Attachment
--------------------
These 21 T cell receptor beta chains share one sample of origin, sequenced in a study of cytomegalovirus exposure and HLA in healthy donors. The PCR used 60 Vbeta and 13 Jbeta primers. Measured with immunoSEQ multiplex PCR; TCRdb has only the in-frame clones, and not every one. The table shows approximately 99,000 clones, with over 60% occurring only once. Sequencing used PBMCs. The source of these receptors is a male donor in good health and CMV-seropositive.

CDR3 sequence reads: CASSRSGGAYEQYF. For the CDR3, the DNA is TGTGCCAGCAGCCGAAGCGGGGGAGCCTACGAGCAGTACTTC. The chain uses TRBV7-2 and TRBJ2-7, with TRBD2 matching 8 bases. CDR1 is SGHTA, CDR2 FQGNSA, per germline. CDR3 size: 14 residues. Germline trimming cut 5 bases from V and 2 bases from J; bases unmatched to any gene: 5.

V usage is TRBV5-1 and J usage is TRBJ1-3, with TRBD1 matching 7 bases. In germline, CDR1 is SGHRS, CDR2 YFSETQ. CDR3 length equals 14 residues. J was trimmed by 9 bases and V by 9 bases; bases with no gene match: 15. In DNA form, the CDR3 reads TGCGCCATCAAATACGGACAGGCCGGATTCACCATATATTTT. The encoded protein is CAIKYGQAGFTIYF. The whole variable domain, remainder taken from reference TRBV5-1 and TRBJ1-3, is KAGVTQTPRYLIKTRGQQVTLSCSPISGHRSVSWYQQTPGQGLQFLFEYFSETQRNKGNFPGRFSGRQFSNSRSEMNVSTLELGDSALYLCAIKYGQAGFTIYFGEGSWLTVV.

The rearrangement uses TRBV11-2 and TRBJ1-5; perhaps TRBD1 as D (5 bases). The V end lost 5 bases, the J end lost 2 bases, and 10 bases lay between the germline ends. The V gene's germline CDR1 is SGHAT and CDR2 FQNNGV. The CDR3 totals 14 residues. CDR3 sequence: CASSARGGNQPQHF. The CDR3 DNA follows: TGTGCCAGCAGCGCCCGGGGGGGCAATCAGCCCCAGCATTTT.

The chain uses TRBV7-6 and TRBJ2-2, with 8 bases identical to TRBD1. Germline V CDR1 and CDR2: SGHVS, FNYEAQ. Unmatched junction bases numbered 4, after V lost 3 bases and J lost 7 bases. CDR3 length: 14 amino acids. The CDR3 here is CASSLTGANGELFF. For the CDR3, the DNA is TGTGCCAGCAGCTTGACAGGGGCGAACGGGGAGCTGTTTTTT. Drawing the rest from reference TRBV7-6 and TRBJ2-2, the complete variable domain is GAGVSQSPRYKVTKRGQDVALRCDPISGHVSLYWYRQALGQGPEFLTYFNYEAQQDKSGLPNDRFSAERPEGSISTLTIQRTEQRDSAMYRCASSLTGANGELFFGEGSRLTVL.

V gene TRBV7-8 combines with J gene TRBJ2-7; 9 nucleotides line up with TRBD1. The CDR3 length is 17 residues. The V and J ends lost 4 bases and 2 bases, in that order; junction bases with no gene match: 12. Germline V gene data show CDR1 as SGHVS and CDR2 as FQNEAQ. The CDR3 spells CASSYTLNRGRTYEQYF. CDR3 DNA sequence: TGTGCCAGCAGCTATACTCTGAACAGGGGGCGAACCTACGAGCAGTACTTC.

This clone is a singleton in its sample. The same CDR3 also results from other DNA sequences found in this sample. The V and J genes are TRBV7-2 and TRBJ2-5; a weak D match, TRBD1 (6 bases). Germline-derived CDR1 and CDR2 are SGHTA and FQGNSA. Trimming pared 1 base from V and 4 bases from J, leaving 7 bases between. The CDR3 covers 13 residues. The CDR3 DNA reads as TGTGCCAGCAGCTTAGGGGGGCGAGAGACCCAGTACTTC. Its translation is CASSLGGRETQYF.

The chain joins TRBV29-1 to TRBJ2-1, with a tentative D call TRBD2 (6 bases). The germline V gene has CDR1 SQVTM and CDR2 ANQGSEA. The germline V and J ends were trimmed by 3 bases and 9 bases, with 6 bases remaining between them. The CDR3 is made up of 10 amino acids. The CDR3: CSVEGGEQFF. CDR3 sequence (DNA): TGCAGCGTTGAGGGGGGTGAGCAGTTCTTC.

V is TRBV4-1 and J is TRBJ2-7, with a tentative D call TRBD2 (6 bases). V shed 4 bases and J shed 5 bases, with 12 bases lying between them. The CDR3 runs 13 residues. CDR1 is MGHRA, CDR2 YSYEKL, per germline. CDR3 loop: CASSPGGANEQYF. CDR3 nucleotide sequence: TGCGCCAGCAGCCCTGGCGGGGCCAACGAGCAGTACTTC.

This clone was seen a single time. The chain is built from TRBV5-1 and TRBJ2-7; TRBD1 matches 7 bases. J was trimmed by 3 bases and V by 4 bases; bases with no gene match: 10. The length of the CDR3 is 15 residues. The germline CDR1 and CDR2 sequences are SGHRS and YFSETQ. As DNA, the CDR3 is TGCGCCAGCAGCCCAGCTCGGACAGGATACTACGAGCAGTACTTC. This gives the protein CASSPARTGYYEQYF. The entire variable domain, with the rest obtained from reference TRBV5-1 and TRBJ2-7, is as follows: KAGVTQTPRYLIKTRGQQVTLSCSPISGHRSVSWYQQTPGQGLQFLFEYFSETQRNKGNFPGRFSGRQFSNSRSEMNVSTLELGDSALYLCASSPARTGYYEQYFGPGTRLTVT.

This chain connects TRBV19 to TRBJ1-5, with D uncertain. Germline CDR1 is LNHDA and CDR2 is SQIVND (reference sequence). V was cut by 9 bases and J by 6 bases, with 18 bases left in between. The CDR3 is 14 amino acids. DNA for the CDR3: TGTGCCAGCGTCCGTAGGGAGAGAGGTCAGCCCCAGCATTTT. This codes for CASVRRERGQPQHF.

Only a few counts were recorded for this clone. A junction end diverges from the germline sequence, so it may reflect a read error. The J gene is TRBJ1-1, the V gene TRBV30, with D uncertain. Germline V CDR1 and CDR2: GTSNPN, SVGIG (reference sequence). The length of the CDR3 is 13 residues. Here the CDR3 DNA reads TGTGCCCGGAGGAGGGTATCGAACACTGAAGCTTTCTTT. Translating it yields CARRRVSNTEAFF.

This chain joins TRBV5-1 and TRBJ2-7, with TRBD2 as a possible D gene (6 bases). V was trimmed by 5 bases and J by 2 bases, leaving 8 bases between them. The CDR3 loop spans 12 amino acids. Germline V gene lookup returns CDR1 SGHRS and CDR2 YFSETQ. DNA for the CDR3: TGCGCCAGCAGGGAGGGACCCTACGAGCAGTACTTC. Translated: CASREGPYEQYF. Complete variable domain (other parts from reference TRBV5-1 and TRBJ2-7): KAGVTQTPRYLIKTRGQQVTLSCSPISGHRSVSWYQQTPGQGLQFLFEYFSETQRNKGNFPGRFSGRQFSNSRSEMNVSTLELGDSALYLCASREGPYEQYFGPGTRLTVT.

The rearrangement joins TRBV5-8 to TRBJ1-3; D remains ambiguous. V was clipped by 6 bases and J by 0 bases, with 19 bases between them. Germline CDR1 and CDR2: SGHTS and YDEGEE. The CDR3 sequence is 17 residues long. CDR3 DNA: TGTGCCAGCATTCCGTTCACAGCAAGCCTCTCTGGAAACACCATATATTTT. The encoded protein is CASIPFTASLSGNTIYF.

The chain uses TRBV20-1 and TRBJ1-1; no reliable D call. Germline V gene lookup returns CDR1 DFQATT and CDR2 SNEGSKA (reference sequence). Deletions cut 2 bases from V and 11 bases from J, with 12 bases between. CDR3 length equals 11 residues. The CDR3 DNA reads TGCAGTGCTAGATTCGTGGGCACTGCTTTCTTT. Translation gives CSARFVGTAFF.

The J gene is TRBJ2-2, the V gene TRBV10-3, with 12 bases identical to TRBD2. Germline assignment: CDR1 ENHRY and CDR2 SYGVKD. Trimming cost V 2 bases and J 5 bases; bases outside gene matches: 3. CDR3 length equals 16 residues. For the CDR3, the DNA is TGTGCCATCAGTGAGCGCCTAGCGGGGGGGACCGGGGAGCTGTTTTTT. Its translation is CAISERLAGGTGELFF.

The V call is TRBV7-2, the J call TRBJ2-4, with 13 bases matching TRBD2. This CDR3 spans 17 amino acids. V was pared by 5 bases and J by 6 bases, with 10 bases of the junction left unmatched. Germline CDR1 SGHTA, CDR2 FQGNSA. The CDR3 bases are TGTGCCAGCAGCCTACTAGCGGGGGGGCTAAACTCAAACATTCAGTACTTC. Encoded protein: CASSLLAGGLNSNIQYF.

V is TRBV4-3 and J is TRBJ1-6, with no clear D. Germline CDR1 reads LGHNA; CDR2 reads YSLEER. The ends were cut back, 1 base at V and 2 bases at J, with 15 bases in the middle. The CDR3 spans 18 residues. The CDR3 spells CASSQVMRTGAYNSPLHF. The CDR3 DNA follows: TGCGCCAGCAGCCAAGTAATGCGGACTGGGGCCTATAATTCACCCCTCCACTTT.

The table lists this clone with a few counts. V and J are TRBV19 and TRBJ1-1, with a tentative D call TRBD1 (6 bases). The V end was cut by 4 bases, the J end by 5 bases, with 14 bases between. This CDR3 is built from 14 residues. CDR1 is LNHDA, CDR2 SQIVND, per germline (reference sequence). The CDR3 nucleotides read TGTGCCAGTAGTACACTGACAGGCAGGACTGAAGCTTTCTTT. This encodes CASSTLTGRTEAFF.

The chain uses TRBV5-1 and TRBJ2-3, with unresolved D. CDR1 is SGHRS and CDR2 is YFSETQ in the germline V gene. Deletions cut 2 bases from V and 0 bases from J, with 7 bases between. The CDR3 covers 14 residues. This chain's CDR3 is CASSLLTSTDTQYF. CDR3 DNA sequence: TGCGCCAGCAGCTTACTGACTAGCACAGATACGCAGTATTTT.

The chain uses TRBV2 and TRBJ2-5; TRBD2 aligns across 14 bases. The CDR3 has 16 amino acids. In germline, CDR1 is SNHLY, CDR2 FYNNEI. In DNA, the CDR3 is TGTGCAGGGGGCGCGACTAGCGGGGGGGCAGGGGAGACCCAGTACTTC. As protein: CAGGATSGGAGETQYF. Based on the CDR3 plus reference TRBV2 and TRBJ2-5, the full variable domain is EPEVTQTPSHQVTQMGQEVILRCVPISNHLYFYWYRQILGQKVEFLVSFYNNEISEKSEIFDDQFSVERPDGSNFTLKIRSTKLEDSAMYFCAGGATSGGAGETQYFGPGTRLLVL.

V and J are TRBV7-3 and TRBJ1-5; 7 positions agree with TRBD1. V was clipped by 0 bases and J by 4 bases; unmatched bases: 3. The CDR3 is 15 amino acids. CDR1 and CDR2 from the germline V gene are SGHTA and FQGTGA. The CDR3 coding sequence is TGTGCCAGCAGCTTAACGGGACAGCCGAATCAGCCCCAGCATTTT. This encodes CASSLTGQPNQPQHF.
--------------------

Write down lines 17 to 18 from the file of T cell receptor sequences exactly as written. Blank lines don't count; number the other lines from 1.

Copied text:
The V call is TRBV7-2, the J call TRBJ2-4, with 13 bases matching TRBD2. This CDR3 spans 17 amino acids. V was pared by 5 bases and J by 6 bases, with 10 bases of the junction left unmatched. Germline CDR1 SGHTA, CDR2 FQGNSA. The CDR3 bases are TGTGCCAGCAGCCTACTAGCGGGGGGGCTAAACTCAAACATTCAGTACTTC. Encoded protein: CASSLLAGGLNSNIQYF.

V is TRBV4-3 and J is TRBJ1-6, with no clear D. Germline CDR1 reads LGHNA; CDR2 reads YSLEER. The ends were cut back, 1 base at V and 2 bases at J, with 15 bases in the middle. The CDR3 spans 18 residues. The CDR3 spells CASSQVMRTGAYNSPLHF. The CDR3 DNA follows: TGCGCCAGCAGCCAAGTAATGCGGACTGGGGCCTATAATTCACCCCTCCACTTT.